While the PSUs were burning in, I decided after a while not to bother too much with that process. Instead, among other music, I enjoyed some new rock CDs by Frank Zappa (2012 remasterings), the music as well as the sound, especially the now improved, powerful bass. Yet after a good burn-in time of some 30-40 hours I decided to put on my audiophile hat again, and listened to some classical CDs the sound of which I intimately know (or rather, knew on my old system before the PSUs). My jaw dropped. What a timbral resolution, unbelievable from plain ole' Red Book CD! I had said the same already after the purchase of the Berkeley Alpha DAC 2, but the BorderPatrol PSUs double down on the revelations. I could not have been more wrong about not expecting dramatic improvements beyond removal of strain by these PSUs.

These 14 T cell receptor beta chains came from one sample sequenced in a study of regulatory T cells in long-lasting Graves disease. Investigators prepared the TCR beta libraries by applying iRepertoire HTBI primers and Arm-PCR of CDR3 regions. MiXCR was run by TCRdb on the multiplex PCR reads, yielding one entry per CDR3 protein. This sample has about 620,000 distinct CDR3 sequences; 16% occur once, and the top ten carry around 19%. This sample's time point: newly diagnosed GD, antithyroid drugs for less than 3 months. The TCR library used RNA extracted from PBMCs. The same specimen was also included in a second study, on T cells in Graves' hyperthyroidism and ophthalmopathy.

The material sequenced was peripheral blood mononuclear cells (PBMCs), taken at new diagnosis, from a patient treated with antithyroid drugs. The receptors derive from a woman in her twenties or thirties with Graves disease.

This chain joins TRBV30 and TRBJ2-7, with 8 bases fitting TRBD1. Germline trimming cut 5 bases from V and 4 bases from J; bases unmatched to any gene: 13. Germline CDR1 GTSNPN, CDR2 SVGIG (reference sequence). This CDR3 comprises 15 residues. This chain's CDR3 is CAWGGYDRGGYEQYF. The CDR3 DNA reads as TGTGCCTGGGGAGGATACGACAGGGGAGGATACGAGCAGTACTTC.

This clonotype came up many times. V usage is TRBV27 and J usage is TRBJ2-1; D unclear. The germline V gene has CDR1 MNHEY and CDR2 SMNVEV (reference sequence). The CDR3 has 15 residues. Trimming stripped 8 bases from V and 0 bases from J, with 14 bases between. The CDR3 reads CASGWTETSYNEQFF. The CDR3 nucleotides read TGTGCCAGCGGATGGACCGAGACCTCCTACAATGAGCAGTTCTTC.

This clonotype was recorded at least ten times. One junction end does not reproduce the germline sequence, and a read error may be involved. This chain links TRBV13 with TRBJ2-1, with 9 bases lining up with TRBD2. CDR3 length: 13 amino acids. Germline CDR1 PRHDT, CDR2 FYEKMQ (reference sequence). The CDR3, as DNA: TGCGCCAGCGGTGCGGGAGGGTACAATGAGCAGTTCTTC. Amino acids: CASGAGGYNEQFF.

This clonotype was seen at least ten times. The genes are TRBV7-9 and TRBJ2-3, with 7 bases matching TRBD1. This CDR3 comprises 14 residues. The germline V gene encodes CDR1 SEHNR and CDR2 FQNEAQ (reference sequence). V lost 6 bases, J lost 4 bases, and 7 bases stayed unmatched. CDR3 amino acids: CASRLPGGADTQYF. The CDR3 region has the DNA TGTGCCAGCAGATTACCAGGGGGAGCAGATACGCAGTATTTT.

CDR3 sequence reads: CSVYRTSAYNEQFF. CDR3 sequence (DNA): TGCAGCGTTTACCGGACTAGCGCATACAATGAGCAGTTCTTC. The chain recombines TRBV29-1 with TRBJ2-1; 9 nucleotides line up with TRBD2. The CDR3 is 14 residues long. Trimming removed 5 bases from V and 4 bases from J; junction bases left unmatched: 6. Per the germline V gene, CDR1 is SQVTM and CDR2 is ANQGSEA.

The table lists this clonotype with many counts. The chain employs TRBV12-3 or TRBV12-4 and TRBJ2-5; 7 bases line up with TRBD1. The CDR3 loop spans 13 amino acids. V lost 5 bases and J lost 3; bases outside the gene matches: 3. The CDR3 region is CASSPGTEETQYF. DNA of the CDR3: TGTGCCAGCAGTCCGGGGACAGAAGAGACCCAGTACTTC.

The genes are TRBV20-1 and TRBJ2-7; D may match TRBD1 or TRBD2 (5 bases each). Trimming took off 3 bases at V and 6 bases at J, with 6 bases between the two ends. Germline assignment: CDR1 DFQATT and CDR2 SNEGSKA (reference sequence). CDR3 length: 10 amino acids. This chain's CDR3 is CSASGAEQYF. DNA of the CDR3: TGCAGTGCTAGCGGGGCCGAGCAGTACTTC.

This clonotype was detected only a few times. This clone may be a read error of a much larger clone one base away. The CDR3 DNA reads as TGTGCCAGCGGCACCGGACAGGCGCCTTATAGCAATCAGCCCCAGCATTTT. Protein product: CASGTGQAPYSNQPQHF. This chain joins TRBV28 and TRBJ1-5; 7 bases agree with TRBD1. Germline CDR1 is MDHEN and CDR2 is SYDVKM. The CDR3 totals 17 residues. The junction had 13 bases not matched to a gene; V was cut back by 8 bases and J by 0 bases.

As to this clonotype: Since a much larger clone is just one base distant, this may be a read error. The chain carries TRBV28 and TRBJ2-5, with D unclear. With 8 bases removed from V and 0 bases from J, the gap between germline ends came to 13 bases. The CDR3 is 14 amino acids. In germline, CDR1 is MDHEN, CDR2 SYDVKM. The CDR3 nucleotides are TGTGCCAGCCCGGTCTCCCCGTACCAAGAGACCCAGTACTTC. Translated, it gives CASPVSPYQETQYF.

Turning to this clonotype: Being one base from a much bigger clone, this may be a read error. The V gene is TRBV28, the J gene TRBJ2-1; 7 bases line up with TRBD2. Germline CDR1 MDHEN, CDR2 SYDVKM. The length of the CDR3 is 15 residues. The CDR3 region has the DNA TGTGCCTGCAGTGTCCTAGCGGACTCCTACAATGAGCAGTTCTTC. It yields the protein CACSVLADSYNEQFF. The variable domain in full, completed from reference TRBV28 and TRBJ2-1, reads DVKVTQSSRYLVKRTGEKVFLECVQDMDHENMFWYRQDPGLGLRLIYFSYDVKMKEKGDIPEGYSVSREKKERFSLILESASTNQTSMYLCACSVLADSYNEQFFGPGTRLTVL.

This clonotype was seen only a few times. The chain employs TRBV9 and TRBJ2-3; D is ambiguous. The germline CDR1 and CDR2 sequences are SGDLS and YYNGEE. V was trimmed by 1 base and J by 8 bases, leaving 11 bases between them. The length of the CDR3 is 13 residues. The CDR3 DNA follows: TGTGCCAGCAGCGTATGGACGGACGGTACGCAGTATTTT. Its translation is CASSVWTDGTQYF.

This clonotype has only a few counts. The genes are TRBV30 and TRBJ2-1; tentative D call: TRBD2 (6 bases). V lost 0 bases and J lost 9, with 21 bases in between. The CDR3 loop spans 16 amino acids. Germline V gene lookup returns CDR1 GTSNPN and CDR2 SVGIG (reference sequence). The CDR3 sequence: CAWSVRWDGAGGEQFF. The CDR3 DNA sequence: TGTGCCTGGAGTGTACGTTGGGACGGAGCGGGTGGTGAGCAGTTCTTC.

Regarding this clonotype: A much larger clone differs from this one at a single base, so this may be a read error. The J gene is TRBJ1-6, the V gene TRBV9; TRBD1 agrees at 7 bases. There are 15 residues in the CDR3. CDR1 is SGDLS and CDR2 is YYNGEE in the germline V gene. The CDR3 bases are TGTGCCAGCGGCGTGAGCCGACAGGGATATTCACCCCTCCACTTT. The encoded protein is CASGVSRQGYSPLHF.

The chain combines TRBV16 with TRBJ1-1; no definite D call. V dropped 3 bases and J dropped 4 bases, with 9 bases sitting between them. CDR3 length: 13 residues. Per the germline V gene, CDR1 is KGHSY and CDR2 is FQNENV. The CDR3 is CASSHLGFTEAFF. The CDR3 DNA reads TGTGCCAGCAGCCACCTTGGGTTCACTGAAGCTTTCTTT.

The first thing I noticed was the fundamentally different sound of brass instruments, as a group or solo. The sound has a more airy bloom, but with a twist. Mostly in audio it is either or, more air or more body, but now it is just more airy bloom added to the same body and tonal balance, quite a feat. Even bass tuba, while retaining that gutsy and dark body of sound, sounds more airy. And in fact, it all appears closer to live music. I do not hear that airy bloom from brass in all live situations, but very often, frequently enough to recognize what I hear from my system on many brass recordings as real and believable. I never thought that bloom could be extracted from CD. What is more, within that bloom there is far more resolution audible. Individual timbres within unison playing of a group of brass instruments stand out more, and it seems to me that this is not just because the colors are better resolved, but also because the individual vibrations of tone coming from the instruments are much better reproduced. Slight irregularities, even from brass playing by top ensembles, are much easier distinguished, lending additional life to the music. And though noticeable before, in a few brass unison passages at beginning and end of some tracks on John Coltrane's "Trane's Blues" it became far more obvious that while the players are all tremendously accomplished soloists, their unison playing is far from stellar (but perhaps it is supposed to sound more spontaneous, who knows). With solo trumpet playing, the onset of blowing into the mouthpiece (e.g., on staccato notes), subtle variations of blowing for each note and the slight transients of timbre between notes are resolved to an amazing degree. Overall, the micro-detail within brass sound is incredible, unimaginable to me from the standard 16/44 CD medium prior to the incorporation of the PSUs in my system. It simply appears much closer to the real thing.